“Came home dazed and soulscarred by your play, wrote you a long letter and tore it up. One cannot express fully and coherently the effect your play has on the soul, although I felt, as I watched its heroes, as though someone were sawing at me with a blunt-edged saw… For me Uncle Vanya is…a completely new form of dramatic art.”
~Maxim Gorki after seeing Uncle Vanya
“Let the things that happen onstage be just as complex and yet just as simple as they are in life. For instance, people are having a meal at the table. Just having a meal. But at the same time their happiness is being smashed up.”
Forests serve the climate, climate affects character, and so on and so forth. There can be no civilization or happiness if the forests crash down before the axe, if the climate is cruel and harsh and if people are the same…. The future is terrible!
~Chekhov, letter to A.S. Suvorin, 18 October 1888
Elaine Good as Marina (Nanny)
Vanya (George Hartpence) teases Yelena (Cat Miller)
(left to right): Cat Miller (Yelena), David Bohn (Waffles), DeLarme Landes (Astrov), Alexa Newton (Sonya) & George Hartpence (Vanya)
The name, Chekhov's Gun, comes from Anton Chekhov himself, who stated that any object introduced in a story must be used later on, else it ought not to feature in the first place:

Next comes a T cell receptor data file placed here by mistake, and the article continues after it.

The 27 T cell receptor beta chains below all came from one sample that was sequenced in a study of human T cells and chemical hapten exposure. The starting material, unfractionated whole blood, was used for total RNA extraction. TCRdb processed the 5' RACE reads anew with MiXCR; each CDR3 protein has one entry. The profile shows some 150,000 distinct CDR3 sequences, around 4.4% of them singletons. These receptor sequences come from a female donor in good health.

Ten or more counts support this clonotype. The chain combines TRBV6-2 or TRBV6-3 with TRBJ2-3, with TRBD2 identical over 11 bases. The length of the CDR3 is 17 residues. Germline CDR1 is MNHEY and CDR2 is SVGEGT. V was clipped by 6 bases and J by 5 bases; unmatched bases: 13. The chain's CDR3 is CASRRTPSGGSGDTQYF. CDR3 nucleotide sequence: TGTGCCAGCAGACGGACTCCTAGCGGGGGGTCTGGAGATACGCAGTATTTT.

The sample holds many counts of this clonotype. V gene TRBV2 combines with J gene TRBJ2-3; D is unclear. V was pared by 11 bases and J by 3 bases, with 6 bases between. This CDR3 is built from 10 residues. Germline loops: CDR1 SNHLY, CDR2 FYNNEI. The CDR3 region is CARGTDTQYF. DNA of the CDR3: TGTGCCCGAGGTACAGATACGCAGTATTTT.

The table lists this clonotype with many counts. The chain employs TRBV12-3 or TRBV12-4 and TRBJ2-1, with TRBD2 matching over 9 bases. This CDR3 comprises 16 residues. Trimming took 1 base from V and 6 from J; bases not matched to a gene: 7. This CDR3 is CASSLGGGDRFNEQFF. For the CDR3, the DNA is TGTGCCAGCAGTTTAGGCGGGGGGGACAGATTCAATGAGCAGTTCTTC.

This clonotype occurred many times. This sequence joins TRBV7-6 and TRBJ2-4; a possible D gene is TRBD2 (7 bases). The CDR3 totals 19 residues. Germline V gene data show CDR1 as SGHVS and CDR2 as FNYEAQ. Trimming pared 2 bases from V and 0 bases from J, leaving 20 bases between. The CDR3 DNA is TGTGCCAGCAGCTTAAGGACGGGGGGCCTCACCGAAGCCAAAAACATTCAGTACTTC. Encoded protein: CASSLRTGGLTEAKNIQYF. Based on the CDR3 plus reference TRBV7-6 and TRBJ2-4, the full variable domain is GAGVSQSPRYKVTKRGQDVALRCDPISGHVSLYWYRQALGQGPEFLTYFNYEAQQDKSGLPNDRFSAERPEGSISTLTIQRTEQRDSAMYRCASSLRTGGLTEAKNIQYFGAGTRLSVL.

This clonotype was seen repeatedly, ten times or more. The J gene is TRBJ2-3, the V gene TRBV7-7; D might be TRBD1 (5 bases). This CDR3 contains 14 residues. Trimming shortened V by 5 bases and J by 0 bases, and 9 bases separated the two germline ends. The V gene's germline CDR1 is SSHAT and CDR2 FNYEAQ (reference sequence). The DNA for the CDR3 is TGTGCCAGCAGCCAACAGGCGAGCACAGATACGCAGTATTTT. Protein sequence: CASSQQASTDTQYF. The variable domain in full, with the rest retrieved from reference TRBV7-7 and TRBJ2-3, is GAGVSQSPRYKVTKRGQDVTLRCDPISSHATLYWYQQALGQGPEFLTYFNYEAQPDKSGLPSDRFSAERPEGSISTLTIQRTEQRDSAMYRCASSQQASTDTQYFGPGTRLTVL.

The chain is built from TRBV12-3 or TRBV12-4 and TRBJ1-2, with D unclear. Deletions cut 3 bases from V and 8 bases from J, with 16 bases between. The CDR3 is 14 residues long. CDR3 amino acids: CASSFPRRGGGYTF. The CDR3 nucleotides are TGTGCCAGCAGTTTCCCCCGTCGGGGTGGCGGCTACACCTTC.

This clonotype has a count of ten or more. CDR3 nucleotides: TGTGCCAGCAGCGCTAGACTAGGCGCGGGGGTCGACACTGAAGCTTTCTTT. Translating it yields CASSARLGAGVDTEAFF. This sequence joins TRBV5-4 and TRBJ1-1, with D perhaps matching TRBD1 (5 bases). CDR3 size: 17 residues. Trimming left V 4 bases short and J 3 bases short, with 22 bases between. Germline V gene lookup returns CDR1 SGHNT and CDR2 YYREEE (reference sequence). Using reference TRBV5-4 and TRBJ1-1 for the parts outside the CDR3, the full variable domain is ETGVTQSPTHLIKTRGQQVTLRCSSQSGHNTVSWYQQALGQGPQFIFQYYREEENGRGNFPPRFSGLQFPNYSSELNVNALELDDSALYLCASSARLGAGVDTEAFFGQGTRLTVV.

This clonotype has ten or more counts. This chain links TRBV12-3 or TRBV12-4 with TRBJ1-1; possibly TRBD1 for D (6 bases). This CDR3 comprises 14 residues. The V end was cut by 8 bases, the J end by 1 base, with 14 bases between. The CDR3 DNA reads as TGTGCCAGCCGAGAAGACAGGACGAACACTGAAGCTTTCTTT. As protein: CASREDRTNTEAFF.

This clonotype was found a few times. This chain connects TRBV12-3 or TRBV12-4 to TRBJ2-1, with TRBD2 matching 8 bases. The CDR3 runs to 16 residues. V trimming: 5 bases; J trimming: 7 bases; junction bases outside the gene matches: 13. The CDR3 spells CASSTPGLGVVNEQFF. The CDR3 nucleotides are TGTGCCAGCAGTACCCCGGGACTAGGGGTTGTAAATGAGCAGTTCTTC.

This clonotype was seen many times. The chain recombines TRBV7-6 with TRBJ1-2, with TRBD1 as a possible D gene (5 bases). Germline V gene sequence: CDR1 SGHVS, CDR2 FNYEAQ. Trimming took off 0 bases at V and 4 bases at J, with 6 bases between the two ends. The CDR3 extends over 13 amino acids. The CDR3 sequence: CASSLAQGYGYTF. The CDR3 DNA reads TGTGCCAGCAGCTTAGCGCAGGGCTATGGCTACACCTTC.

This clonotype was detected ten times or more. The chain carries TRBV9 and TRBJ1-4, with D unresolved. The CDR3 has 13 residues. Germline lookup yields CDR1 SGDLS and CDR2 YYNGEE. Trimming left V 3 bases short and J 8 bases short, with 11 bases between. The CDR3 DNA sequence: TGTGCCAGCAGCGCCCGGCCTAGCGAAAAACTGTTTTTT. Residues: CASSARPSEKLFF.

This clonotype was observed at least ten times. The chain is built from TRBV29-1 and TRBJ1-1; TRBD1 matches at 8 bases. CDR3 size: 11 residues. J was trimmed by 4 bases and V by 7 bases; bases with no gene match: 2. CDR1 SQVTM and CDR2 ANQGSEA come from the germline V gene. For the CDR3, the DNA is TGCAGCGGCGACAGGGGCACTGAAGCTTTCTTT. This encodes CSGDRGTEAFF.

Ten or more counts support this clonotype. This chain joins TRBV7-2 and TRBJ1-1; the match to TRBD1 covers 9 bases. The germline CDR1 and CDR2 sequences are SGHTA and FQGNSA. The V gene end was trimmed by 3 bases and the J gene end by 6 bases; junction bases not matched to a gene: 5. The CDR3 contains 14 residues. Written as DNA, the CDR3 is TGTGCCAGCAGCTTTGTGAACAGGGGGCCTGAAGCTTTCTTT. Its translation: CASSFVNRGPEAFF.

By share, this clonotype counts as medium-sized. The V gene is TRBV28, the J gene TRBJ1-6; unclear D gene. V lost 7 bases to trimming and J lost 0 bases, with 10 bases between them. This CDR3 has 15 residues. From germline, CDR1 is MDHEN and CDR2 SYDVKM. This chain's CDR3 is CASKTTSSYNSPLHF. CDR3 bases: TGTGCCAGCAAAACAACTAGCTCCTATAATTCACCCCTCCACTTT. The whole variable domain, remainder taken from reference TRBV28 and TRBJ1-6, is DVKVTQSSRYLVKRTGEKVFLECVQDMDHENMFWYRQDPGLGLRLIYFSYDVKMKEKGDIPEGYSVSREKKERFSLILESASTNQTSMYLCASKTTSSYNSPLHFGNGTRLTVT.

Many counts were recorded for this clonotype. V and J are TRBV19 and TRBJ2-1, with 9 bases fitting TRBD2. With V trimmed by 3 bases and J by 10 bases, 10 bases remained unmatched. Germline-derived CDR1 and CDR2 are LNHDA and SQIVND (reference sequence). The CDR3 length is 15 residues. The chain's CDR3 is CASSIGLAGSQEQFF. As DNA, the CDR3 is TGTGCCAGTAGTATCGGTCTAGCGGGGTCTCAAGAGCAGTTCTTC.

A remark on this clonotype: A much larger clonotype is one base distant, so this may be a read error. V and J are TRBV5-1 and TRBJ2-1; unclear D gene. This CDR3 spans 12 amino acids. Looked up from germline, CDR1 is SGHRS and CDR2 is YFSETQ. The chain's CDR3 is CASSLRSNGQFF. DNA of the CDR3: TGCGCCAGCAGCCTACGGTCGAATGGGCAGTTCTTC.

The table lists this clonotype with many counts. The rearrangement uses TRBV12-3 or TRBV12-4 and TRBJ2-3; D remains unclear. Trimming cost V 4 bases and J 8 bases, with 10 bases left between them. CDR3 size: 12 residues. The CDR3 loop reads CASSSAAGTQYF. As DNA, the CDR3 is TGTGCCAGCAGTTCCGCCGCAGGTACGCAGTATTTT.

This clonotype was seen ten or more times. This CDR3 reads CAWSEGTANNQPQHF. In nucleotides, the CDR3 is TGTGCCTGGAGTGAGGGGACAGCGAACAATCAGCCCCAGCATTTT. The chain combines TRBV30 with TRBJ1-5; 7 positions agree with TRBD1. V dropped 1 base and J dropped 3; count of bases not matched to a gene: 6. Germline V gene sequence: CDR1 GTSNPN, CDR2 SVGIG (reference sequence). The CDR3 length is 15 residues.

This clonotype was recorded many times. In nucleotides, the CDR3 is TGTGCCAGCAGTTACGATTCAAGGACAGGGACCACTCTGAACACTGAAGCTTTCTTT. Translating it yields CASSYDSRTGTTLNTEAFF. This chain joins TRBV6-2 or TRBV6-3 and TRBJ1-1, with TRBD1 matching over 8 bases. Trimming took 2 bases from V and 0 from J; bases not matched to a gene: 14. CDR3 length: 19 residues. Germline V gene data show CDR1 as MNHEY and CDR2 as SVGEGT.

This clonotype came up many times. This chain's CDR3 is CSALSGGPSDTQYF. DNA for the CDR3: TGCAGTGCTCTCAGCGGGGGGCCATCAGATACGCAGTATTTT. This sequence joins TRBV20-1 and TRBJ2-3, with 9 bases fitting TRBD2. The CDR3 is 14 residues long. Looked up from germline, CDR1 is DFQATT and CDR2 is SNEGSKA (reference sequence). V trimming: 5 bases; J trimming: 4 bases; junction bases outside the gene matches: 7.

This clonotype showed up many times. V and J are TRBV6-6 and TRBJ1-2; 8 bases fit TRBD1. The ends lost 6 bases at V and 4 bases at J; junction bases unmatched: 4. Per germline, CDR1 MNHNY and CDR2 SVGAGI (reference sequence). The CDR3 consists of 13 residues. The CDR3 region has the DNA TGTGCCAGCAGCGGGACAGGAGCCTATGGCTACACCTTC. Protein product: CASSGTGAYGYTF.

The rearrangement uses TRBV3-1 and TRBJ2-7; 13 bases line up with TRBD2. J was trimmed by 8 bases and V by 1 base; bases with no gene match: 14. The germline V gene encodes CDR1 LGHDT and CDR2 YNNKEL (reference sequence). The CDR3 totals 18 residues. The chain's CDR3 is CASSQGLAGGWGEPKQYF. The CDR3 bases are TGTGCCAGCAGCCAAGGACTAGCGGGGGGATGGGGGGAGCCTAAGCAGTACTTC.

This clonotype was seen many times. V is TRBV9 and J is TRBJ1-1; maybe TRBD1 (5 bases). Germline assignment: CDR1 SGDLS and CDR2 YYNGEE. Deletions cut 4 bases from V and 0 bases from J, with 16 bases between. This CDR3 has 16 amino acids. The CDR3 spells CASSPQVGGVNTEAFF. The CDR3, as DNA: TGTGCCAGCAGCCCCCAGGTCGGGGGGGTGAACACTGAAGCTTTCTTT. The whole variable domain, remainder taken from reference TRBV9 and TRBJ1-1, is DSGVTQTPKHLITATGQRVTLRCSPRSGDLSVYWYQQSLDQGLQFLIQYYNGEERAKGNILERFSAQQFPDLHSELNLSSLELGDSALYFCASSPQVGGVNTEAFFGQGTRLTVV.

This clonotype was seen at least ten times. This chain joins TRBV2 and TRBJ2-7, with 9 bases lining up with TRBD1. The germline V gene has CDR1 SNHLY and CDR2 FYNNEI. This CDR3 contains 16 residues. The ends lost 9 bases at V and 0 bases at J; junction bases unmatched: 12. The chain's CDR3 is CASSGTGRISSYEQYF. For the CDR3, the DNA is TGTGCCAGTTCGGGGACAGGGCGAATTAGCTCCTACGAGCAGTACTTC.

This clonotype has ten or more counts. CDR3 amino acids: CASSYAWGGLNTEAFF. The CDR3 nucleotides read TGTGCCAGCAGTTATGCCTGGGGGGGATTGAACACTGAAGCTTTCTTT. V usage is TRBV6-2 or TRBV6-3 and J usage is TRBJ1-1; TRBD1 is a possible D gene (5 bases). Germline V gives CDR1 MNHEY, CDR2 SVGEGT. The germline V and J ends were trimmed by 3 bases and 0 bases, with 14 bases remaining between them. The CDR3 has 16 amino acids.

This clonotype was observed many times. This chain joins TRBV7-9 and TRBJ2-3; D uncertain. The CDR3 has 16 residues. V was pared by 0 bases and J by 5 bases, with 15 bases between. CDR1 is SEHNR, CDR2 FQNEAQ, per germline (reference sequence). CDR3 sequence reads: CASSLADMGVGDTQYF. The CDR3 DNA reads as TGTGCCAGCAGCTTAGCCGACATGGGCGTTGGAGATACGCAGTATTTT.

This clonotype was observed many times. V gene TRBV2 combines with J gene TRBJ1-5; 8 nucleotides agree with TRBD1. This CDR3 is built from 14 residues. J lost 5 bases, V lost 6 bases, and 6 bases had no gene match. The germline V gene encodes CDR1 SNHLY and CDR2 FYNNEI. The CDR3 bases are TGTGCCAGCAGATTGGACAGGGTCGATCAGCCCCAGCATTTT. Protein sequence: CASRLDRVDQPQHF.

"One must not put a loaded rifle on the stage if no one is thinking of firing it."
Anton Chekhov, letter to Aleksandr Semenovich Lazarev (pseudonym of A. S. Gruzinsky), 1 November 1889.
"If in the first act you have hung a pistol on the wall, then in the following one it should be fired. Otherwise don't put it there."
From Gurlyand's Reminiscences of A. P. Chekhov, in Teatr i iskusstvo 1904, No 28, 11 July, p. 521.’
"If you say in the first chapter that there is a rifle hanging on the wall, in the second or third chapter it absolutely must go off. If it's not going to be fired, it shouldn't be hanging there."
From S. Shchukin, Memoirs (1911)
An example in which Chekhov himself makes use of this principle is Uncle Vanya, in which a pistol is introduced early on as a seemingly irrelevant prop, and towards the end of the play becomes much more important as Uncle Vanya, in a rage, grabs it and tries to commit homicide.
"Such as kidder!" ~ Count Leo Tolstoy
Yelena arranging to meet Astrov in the forest, tomorrow, around two.
"Chekhov was always extremely fond of everything comic, humorous; he liked listening to funny stories, and sitting in a corner, his head propped on his hand, pinching his beard, he would go off into such infectious laughter that I often left off listening to the story and enjoyed it second-hand through him.”